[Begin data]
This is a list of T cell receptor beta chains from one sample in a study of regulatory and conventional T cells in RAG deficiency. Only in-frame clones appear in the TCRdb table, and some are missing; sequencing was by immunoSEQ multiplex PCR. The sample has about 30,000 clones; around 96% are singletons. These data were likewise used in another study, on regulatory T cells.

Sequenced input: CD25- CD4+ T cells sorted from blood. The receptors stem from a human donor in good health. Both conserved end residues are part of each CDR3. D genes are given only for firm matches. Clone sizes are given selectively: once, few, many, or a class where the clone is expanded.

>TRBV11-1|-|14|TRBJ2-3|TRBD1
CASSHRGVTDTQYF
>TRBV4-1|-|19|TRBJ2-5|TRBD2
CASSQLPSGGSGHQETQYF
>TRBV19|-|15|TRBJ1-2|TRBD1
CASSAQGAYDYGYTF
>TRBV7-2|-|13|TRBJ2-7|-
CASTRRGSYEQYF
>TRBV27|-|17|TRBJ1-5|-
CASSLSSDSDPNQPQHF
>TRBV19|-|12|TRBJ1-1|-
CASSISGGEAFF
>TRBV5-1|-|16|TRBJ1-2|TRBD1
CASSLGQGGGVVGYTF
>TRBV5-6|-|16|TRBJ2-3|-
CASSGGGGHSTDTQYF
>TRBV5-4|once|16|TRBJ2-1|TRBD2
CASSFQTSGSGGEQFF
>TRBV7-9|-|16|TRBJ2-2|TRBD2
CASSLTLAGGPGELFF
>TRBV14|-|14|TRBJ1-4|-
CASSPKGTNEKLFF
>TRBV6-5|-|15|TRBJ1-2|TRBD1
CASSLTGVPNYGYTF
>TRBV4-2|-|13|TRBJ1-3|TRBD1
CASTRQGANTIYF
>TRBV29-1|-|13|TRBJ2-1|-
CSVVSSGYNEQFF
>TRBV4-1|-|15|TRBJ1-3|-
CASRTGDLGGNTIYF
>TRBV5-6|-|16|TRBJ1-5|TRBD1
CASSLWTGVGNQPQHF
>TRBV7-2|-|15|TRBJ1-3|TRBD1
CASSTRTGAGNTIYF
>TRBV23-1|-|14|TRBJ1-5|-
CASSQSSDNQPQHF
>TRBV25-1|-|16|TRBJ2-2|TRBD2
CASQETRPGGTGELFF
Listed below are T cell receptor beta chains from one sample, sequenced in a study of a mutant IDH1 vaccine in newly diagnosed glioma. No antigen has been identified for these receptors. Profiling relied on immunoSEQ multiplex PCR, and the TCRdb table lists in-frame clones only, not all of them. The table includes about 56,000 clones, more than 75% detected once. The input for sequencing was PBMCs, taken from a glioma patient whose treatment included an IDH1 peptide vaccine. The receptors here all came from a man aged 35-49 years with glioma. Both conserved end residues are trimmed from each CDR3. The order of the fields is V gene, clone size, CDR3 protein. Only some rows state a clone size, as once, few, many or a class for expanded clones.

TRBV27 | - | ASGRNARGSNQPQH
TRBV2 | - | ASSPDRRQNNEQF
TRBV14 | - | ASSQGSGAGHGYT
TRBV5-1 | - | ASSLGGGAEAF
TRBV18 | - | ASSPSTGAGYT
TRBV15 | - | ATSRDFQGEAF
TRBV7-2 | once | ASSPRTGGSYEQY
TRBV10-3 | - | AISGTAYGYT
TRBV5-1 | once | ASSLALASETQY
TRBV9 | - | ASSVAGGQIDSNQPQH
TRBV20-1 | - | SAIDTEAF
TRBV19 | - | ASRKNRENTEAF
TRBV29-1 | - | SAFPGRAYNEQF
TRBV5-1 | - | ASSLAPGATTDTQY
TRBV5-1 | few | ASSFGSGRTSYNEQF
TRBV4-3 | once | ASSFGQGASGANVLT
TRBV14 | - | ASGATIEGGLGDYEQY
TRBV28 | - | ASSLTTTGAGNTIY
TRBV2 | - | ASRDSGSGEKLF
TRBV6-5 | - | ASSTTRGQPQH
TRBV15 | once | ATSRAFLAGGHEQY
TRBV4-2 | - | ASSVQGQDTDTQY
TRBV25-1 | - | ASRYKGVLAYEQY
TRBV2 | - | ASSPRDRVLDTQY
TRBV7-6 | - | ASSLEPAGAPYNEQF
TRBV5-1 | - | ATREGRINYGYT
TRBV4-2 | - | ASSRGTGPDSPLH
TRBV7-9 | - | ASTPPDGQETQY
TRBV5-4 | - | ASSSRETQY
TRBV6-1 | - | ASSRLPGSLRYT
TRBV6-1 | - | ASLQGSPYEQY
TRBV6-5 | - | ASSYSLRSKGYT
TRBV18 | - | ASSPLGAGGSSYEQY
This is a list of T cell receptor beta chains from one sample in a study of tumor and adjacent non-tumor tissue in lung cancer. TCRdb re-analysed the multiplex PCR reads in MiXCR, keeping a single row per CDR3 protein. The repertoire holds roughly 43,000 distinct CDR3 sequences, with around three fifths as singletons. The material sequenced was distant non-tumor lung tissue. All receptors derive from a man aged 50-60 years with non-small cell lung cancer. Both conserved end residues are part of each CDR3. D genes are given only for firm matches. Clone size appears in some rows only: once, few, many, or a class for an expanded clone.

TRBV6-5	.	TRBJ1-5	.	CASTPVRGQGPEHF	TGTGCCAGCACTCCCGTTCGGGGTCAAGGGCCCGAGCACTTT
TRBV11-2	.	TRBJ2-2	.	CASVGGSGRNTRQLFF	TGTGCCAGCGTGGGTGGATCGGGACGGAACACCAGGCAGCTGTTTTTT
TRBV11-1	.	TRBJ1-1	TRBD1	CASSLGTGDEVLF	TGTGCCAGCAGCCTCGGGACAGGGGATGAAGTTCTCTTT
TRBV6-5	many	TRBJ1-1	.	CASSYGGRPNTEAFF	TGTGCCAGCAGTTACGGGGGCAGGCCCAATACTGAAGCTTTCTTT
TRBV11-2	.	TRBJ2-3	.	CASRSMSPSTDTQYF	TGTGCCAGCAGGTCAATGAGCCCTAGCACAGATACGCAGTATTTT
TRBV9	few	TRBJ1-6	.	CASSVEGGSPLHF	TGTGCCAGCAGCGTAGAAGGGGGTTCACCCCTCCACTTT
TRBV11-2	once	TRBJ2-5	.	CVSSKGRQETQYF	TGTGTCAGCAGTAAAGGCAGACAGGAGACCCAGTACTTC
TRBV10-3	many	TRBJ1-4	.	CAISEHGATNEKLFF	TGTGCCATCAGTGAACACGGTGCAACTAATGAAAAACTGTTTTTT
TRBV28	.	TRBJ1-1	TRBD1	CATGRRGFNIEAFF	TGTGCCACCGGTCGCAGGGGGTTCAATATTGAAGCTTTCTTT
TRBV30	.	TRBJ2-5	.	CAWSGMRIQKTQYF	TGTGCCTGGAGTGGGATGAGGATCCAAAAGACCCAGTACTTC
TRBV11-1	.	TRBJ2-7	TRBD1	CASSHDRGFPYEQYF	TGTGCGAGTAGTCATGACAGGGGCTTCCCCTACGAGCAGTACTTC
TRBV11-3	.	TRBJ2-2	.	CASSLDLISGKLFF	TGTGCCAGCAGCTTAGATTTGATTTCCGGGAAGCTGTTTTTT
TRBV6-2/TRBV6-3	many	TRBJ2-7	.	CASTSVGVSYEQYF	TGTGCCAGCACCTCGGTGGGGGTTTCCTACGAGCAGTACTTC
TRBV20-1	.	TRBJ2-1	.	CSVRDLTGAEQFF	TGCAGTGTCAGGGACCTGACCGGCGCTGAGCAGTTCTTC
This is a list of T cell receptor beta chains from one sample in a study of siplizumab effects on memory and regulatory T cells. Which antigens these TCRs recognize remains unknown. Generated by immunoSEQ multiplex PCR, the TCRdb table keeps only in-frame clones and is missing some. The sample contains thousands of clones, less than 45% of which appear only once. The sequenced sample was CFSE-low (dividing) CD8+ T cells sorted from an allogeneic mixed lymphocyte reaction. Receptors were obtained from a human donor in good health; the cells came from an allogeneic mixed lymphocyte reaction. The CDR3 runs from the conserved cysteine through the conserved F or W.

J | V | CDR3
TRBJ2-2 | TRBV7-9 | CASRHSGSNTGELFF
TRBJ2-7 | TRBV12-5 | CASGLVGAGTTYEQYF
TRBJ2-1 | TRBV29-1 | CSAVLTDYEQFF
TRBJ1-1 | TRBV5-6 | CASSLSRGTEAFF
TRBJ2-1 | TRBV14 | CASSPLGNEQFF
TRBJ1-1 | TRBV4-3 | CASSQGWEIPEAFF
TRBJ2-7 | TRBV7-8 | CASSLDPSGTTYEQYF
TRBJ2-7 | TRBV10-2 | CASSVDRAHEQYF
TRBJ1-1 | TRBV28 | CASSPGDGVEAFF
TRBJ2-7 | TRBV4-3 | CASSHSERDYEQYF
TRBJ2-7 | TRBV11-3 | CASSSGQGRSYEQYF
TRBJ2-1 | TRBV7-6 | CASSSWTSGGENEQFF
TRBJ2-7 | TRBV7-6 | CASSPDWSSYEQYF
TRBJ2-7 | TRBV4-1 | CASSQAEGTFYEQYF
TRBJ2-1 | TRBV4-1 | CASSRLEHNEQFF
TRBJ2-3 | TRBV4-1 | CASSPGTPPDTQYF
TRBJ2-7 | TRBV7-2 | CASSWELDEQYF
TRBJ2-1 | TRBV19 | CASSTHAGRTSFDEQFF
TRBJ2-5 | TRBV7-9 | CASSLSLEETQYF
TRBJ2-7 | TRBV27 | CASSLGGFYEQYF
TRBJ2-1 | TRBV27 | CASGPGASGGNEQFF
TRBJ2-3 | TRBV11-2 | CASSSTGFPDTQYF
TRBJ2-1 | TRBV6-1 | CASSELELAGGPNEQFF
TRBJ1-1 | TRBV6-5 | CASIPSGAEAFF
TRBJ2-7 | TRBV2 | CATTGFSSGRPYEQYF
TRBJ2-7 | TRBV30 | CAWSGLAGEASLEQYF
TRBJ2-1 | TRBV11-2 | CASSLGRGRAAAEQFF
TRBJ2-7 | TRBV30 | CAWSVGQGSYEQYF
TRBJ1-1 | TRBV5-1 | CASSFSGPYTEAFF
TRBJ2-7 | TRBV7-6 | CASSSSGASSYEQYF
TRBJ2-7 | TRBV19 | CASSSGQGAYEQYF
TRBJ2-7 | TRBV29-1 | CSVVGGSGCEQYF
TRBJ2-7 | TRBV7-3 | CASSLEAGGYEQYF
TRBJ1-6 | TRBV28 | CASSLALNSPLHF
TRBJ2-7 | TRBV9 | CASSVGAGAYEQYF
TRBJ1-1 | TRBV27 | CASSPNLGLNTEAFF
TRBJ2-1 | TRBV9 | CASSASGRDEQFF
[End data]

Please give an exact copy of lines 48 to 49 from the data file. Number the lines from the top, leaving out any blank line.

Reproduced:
TRBV7-2 | once | ASSPRTGGSYEQY
TRBV10-3 | - | AISGTAYGYT